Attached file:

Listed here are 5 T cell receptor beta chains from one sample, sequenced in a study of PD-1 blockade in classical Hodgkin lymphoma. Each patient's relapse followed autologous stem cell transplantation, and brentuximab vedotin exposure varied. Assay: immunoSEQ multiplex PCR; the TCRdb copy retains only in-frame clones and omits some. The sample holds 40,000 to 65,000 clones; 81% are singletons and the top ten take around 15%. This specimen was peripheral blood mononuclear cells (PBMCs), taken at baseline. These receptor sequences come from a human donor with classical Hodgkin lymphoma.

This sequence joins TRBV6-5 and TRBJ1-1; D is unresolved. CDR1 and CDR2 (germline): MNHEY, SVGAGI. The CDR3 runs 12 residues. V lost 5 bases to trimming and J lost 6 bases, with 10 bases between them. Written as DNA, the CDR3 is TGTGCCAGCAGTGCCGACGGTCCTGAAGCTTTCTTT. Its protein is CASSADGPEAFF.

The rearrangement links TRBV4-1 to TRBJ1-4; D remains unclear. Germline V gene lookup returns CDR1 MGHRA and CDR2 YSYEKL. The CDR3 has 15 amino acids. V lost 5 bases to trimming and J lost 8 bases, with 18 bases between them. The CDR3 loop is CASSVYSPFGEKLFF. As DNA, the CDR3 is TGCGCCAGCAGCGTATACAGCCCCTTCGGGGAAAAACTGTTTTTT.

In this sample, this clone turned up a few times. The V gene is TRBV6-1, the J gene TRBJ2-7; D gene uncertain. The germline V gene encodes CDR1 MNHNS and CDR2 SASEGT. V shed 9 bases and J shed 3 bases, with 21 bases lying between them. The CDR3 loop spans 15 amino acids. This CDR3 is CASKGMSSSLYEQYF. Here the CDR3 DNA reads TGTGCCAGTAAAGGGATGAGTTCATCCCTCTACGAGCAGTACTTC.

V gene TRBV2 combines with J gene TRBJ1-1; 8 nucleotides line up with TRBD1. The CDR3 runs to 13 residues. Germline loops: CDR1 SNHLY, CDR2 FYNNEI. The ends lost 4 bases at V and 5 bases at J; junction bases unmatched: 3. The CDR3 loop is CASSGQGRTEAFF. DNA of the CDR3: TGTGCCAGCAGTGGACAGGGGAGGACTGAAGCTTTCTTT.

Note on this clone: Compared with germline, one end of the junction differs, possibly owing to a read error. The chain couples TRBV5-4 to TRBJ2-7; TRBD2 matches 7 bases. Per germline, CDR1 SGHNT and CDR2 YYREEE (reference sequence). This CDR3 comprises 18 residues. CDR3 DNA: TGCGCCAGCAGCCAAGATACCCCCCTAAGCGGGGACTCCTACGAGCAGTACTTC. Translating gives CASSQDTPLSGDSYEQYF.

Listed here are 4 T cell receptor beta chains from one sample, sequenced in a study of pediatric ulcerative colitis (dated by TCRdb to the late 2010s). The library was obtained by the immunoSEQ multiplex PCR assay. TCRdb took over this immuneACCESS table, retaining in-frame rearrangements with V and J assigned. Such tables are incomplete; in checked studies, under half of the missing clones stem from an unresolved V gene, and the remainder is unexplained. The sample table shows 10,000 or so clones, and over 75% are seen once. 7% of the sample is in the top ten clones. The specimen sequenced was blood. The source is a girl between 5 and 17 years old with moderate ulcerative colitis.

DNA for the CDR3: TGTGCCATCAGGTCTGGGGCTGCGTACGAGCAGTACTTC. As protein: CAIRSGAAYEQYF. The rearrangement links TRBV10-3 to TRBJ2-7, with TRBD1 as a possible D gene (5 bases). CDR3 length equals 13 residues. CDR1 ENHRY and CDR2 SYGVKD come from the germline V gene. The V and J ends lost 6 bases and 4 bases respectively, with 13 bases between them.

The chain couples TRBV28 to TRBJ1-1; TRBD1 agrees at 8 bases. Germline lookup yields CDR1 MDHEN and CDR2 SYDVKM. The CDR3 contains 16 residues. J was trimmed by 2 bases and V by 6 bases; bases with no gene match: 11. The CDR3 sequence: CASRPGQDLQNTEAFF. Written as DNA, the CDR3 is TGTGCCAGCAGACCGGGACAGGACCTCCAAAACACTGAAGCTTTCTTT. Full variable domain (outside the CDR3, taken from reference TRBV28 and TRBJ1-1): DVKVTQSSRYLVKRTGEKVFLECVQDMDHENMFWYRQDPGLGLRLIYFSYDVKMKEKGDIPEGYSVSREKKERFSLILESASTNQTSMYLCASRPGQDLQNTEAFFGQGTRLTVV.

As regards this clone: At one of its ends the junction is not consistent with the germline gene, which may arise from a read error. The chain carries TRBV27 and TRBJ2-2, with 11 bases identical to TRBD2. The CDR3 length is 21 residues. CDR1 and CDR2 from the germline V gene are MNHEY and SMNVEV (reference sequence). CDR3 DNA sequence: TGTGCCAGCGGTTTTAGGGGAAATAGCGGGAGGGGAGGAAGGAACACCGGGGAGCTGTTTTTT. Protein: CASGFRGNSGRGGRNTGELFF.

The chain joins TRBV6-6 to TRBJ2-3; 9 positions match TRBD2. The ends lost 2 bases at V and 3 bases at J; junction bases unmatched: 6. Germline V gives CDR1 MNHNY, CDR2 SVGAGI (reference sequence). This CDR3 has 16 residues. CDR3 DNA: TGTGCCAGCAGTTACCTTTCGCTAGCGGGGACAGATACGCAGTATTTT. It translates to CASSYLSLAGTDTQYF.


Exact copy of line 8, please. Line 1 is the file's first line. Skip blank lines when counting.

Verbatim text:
DNA for the CDR3: TGTGCCATCAGGTCTGGGGCTGCGTACGAGCAGTACTTC. As protein: CAIRSGAAYEQYF. The rearrangement links TRBV10-3 to TRBJ2-7, with TRBD1 as a possible D gene (5 bases). CDR3 length equals 13 residues. CDR1 ENHRY and CDR2 SYGVKD come from the germline V gene. The V and J ends lost 6 bases and 4 bases respectively, with 13 bases between them.